MEXICO CITY — THE Feb. 20 passing of Roberto D'Aubuisson Arrieta, the charismatic leader of the Salvadoran right, leaves a gaping hole in the political landscape at a crucial moment in El Salvador's history, analysts say.
The Central American nation is only a month into a delicate transition to peace after a bitter 12-year civil war. Now the ruling Nationalist Republican Alliance (ARENA) party must grapple with the loss of its founder and most influential player.
"There will be a tussle for the heart and soul of the party among those who would like to replace D'Aubuisson. The problem is that many on the right believe that President Alfredo Cristiani, through the recent peace agreement with leftist guerillas, sold them down the river," says a European diplomat based in El Salvador. The concern is that those seeking D'Aubuisson's mantel will harden their positions to portray themselves as the true heirs to his political legacy, and thus endanger the peace process.
Supporters revered D'Aubuisson as the plain-spoken anticommunist who single-handedly saved El Salvador from falling into the hands of the left.
A former military intelligence officer, D'Aubuisson was tapped by a group of influential business executives to form the right-wing ARENA party in 1981. He was elected to the national Legislative Assembly in 1982 and the following year helped push through the current Salvadoran Constitution.
D'Aubuisson lost the 1984 presidential election to Jose Napoleon Duarte Fuentes, a Christian Democrat. But he orchestrated the party's 1988 victory whereby ARENA replaced the Christian Democrats as the majority party in the Legislative Assembly.
To opponents, D'Aubuisson was "a pathological killer," as former United States Ambassador Robert White once said. US officials and human rights organizations have alleged that D'Aubuisson masterminded the kidnappings and death squad executions of leftist leaders and supporters. The death toll hit more than 800 a month in the early 1980s.
Mr. Duarte accused D'Aubuisson of the 1980 assassination of Roman Catholic Archbishop Oscar Romero, who had called for soldiers to lay down their weapons. D'Aubuisson was never arrested or tried for any murders or kidnappings.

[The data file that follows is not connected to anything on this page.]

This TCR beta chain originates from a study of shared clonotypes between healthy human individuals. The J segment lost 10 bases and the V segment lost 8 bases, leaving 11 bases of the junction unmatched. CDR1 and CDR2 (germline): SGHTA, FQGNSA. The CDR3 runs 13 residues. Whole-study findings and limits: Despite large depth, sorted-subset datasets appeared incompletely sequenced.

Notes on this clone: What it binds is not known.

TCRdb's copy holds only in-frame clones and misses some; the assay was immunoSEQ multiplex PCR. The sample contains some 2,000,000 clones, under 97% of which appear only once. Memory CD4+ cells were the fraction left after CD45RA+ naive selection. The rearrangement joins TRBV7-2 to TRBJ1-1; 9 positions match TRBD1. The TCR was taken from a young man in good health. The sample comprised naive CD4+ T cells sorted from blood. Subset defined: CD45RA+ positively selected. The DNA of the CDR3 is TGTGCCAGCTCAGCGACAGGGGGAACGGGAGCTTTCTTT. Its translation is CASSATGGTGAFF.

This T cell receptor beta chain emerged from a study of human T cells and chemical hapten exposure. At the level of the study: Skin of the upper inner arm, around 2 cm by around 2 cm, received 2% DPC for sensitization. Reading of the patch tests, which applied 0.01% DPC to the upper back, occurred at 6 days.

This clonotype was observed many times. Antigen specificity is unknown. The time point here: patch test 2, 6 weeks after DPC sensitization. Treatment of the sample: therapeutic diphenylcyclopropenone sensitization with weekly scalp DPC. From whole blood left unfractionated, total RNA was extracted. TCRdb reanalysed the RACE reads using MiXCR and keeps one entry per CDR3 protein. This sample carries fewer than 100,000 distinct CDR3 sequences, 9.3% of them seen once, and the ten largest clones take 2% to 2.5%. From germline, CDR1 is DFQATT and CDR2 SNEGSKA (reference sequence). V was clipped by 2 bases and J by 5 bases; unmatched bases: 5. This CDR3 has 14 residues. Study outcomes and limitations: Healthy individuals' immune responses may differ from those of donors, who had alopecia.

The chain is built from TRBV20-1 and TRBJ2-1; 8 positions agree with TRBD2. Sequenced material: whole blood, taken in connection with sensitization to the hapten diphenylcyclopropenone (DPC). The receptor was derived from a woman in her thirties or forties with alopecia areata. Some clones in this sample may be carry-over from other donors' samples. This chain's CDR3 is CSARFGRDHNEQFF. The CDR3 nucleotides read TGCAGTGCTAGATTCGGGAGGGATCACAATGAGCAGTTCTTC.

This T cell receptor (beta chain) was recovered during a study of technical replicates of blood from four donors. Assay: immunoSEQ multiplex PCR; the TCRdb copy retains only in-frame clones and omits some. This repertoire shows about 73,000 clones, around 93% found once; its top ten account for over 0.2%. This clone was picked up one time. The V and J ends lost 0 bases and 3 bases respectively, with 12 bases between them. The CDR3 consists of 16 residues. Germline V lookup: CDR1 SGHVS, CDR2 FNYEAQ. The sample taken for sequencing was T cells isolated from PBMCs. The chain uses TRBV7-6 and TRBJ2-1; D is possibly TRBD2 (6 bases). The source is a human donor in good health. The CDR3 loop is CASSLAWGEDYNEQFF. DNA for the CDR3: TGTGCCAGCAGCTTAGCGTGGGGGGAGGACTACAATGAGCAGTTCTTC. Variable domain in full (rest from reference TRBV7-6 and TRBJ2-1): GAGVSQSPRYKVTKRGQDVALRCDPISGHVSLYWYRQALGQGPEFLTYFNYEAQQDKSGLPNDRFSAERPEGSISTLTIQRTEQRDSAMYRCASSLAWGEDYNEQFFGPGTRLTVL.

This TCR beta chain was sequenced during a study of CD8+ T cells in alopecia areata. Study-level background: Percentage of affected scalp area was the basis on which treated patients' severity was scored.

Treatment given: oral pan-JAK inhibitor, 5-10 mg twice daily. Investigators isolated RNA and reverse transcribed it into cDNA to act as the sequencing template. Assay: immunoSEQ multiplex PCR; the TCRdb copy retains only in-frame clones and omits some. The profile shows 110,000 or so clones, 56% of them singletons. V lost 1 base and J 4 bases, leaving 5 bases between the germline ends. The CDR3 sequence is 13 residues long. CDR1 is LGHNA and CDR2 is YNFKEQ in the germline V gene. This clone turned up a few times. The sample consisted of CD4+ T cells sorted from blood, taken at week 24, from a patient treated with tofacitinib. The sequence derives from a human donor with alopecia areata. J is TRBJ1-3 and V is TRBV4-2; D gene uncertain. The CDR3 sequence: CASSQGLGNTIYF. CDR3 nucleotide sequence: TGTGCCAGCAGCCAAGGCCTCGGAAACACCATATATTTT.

During the past year, political analysts say, D'Aubuisson played a reconciliatory role, holding at bay the Salvadoran military and ARENA extremists while President Cristiani negotiated a peace settlement.
The strength of feelings evoked by D'Aubuisson are exemplified by Cristiani's call for a national state of mourning to last three days. But center and leftist parties in the legislature united to block approval of the resolution.
D'Aubuisson's passing may not only affect the stability of the peace process but the outcome of 1994 presidential elections, which are likely to be difficult for ARENA, analysts say.
But presidential spokesman Ernesto Altschul brushes off the challenge. "Roberto D'Aubuisson was a very charismatic leader who was liked by peasants and entrepreneurs," he says. "But the party has evolved from that caudillismo to a structure that has now produced a majority in the Assembly, control of major municipalities, and President Cristiani. Aside from sadness we feel for the loss of a great leader, life goes on and we certainly have the structures to continue to be a major political force."
But can ARENA win the next election? The conservative ruling party is likely to square off against a full coalition of leftist (and possibly centrist) parties for the first time ever.
By law, Cristiani cannot run for reelection. Two obvious candidates, San Salvador mayor and ARENA president Armando Calderon Sol and Vice President Francisco Merino Lopez, are not strong enough to keep ARENA in power, political pundits say. They speculate ARENA may draft respected businessman Roberto Murray-Mesa or Economic Planning Minister Mirna Lievano de Marques, who heads the economic reconstruction program.